I think your facetiousness is showing.
 

Oofta

Legend
You now seem to be arguing that game design is hard, which is true but not particularly interesting. If you wanted a workflow, I'd probably start by doing what we've done here and listing out a variety of likely scenarios and variables, then follow-up with a same game test of several different party compositions to see if I can find confounding strategies or factors I haven't considered, ideally with different play groups, and then I'd iterate on the model a few times until I'm relatively happy with the current balance point, and do it all again with the next set of classes on my docket.

Or again, do you think there's some other job game designers ought to be doing? What is their role exactly, if not doing this?

How many complaints do we see about how the CR system "doesn't work" and that the game is too easy? Because that could be easily caused by 2 factors. First is that people simply don't understand what CR means or how to use it because they don't read the DMG. The other is that they set the bar low because they're assuming a 4 person group of newbies using point buy and no magical items. Were the latter the correct assumption? I happen to think so, you don't want new players to get discouraged and the DM will always have to adjust difficulty based on the party and the encounter scenario anyway.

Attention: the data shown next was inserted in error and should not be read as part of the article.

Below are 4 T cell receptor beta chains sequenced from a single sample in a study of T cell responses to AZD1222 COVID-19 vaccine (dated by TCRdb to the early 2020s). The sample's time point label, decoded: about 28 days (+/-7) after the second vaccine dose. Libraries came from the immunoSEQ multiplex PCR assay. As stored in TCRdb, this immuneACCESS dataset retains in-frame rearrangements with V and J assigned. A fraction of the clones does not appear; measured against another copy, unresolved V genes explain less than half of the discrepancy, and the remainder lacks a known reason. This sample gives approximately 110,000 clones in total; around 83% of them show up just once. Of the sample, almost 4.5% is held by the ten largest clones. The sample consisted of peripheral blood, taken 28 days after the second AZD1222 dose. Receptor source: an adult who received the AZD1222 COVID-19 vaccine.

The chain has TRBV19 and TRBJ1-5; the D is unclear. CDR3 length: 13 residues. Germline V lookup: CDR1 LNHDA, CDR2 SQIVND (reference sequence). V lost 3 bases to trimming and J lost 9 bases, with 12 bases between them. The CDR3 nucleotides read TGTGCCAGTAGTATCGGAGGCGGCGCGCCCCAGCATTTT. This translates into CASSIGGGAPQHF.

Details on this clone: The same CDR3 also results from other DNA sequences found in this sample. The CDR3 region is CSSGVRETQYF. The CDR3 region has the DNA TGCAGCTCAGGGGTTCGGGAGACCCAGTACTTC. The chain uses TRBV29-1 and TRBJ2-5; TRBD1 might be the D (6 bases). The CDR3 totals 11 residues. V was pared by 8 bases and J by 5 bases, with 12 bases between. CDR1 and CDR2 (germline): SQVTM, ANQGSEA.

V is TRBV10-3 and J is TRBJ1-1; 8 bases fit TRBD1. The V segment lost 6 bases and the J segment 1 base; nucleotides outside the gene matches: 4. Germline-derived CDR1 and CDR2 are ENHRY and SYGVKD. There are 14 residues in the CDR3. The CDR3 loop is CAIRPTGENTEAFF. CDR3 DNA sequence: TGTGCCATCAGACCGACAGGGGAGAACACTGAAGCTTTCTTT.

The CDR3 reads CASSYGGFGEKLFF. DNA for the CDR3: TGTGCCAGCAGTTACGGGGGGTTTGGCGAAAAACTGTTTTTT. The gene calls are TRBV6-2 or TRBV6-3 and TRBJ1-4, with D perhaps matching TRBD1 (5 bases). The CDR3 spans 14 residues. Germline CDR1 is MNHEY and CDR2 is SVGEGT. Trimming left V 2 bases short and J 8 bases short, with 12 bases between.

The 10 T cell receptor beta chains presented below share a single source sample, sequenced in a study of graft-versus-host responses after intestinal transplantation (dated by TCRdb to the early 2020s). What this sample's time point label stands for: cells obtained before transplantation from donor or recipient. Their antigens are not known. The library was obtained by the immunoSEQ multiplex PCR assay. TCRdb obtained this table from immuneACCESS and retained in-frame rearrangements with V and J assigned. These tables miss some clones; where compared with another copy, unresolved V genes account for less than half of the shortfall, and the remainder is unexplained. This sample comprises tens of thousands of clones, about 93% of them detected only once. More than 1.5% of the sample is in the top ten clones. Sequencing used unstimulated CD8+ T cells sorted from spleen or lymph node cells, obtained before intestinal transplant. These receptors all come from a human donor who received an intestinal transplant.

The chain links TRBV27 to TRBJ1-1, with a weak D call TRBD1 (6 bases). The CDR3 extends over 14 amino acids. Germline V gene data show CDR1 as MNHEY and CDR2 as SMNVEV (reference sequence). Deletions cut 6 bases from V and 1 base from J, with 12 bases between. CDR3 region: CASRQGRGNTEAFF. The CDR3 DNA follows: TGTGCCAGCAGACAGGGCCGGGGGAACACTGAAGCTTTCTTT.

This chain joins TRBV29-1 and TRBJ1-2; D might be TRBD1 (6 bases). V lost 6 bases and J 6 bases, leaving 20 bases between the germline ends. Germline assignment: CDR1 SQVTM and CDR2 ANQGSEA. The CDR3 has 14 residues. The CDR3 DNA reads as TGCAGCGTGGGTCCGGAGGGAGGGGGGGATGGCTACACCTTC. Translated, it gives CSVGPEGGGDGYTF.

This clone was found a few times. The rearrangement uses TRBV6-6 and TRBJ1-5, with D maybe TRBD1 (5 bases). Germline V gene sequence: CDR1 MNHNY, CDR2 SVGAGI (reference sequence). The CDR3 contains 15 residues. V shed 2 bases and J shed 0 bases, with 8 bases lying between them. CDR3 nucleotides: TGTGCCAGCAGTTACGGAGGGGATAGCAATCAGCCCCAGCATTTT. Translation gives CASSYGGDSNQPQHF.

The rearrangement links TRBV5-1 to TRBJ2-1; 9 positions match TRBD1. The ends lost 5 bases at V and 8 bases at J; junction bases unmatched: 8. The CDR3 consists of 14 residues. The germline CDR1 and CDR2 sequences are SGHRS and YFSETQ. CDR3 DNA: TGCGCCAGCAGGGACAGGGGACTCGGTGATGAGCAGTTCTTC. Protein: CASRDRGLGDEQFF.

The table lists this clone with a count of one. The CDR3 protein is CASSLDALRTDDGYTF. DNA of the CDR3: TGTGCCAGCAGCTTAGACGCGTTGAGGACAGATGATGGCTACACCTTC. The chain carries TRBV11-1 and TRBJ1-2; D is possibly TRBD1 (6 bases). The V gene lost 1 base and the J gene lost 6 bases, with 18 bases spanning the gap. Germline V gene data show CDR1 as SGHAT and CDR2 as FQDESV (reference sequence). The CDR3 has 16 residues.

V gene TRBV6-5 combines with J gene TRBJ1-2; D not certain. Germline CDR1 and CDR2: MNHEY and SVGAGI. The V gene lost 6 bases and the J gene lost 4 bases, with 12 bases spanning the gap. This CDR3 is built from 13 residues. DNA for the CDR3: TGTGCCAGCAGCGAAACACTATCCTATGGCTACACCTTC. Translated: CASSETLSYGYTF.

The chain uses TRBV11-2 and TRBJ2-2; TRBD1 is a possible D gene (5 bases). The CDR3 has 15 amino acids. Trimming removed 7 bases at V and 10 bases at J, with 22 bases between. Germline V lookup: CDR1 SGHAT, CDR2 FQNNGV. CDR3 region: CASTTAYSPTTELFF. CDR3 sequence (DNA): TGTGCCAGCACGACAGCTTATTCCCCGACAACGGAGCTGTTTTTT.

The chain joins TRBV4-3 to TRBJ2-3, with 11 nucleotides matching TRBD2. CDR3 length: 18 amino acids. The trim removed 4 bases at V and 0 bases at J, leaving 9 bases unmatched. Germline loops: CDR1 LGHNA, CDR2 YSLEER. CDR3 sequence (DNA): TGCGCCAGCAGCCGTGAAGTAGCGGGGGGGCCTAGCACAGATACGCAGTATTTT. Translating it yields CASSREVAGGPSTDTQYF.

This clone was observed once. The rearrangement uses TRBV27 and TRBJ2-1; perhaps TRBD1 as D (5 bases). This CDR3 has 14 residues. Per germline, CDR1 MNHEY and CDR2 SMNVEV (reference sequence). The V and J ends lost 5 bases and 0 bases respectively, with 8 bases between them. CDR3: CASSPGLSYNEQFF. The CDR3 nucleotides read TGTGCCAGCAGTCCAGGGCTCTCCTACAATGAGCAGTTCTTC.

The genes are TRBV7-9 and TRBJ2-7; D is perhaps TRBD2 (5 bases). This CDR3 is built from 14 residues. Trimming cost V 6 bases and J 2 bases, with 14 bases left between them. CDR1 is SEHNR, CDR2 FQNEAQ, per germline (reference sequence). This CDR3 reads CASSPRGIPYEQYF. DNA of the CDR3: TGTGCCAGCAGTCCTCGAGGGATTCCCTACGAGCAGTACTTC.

Let's take 2 groups I ran for group A and group B over the same timeframe, using same basic assumptions. Group A was simply far more effective than group B between tactical acumen of the players and perhaps the mix of classes chosen. So it was obvious pretty early on that group A could handle 1,000 XP in encounters per long rest, group B could only handle 750 XP in encounters per long rest. This was with minimizing build options, similar magic items, etc.. Group A was simply better at combat.

So how many groups fall into category A and how many fall into category B? Heck if I know. That's just one sliver of all possible variables. The outcome is going to vary by what variables you put in and what you measure and a simulator isn't going to change that. If you work out the math correctly, a simulator isn't necessary but it will still always be an educated guess on all the variables and all we can hope for that the results are roughly in the correct ballpark.